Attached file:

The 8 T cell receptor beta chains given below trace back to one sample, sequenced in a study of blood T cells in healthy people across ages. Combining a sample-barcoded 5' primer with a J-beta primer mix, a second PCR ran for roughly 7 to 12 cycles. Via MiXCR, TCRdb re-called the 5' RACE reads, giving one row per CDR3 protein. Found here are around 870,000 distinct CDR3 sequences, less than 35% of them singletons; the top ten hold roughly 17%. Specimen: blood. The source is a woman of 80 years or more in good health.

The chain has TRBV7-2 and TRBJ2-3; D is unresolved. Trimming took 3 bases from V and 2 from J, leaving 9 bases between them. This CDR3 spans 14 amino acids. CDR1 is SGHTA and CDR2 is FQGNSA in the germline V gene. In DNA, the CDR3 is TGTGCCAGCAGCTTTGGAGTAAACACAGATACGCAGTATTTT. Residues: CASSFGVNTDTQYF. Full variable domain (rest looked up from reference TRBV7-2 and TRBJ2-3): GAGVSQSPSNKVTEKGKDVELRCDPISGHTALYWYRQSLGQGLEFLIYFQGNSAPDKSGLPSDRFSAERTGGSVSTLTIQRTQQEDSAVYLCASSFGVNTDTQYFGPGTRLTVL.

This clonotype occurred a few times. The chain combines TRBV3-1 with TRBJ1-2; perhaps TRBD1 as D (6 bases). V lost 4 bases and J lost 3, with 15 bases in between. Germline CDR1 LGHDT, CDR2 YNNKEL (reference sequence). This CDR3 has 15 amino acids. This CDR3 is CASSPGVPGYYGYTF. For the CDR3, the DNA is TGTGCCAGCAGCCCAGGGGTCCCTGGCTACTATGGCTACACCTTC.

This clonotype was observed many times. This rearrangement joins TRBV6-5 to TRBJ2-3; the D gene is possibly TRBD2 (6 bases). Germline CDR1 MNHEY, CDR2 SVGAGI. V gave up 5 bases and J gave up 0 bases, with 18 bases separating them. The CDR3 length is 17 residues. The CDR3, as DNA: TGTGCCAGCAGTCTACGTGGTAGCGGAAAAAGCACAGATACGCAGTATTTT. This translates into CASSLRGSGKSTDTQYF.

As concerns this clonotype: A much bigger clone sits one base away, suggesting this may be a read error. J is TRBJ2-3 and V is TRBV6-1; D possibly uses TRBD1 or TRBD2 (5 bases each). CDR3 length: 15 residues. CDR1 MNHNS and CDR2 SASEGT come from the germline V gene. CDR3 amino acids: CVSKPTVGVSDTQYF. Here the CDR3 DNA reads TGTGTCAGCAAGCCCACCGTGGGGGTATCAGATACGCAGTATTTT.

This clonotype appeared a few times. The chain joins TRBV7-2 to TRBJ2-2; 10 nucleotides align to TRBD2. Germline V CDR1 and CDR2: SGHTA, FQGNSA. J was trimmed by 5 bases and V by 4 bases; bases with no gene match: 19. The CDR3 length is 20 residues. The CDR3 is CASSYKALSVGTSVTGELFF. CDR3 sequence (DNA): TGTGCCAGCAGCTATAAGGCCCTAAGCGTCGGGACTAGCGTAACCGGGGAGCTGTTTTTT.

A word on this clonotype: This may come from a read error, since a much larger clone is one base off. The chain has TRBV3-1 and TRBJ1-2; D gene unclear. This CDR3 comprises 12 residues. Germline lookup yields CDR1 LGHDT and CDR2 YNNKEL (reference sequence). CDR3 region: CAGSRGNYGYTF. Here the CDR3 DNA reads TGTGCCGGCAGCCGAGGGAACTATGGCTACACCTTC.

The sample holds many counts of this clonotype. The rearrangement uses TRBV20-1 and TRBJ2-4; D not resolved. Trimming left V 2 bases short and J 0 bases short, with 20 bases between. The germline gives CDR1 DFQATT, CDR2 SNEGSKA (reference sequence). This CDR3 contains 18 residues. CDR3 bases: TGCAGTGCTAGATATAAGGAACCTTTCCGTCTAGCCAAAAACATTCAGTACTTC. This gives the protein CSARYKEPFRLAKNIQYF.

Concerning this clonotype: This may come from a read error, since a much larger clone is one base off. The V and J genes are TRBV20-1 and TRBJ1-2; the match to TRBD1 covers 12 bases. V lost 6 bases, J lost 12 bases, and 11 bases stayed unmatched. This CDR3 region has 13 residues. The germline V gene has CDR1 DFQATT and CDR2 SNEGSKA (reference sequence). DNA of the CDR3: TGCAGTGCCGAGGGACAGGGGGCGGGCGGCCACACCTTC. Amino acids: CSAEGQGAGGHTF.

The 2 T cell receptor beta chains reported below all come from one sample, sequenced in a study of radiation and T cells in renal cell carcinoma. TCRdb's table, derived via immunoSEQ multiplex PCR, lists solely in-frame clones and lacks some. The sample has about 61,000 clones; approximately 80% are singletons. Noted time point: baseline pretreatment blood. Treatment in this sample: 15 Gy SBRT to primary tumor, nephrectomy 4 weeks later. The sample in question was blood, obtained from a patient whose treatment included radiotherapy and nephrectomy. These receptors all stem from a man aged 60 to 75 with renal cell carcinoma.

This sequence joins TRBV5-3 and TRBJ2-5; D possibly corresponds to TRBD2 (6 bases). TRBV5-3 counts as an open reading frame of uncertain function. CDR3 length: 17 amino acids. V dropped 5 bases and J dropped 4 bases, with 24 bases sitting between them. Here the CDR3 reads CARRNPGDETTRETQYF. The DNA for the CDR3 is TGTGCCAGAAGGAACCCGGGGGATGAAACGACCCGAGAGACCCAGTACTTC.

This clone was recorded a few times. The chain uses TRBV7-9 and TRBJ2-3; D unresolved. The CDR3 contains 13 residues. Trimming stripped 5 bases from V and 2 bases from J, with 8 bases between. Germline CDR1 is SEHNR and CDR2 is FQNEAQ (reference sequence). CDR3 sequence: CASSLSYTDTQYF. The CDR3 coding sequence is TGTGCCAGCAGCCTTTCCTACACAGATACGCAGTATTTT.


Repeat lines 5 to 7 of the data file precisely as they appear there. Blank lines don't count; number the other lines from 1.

As concerns this clonotype: A much bigger clone sits one base away, suggesting this may be a read error. J is TRBJ2-3 and V is TRBV6-1; D possibly uses TRBD1 or TRBD2 (5 bases each). CDR3 length: 15 residues. CDR1 MNHNS and CDR2 SASEGT come from the germline V gene. CDR3 amino acids: CVSKPTVGVSDTQYF. Here the CDR3 DNA reads TGTGTCAGCAAGCCCACCGTGGGGGTATCAGATACGCAGTATTTT.

This clonotype appeared a few times. The chain joins TRBV7-2 to TRBJ2-2; 10 nucleotides align to TRBD2. Germline V CDR1 and CDR2: SGHTA, FQGNSA. J was trimmed by 5 bases and V by 4 bases; bases with no gene match: 19. The CDR3 length is 20 residues. The CDR3 is CASSYKALSVGTSVTGELFF. CDR3 sequence (DNA): TGTGCCAGCAGCTATAAGGCCCTAAGCGTCGGGACTAGCGTAACCGGGGAGCTGTTTTTT.

A word on this clonotype: This may come from a read error, since a much larger clone is one base off. The chain has TRBV3-1 and TRBJ1-2; D gene unclear. This CDR3 comprises 12 residues. Germline lookup yields CDR1 LGHDT and CDR2 YNNKEL (reference sequence). CDR3 region: CAGSRGNYGYTF. Here the CDR3 DNA reads TGTGCCGGCAGCCGAGGGAACTATGGCTACACCTTC.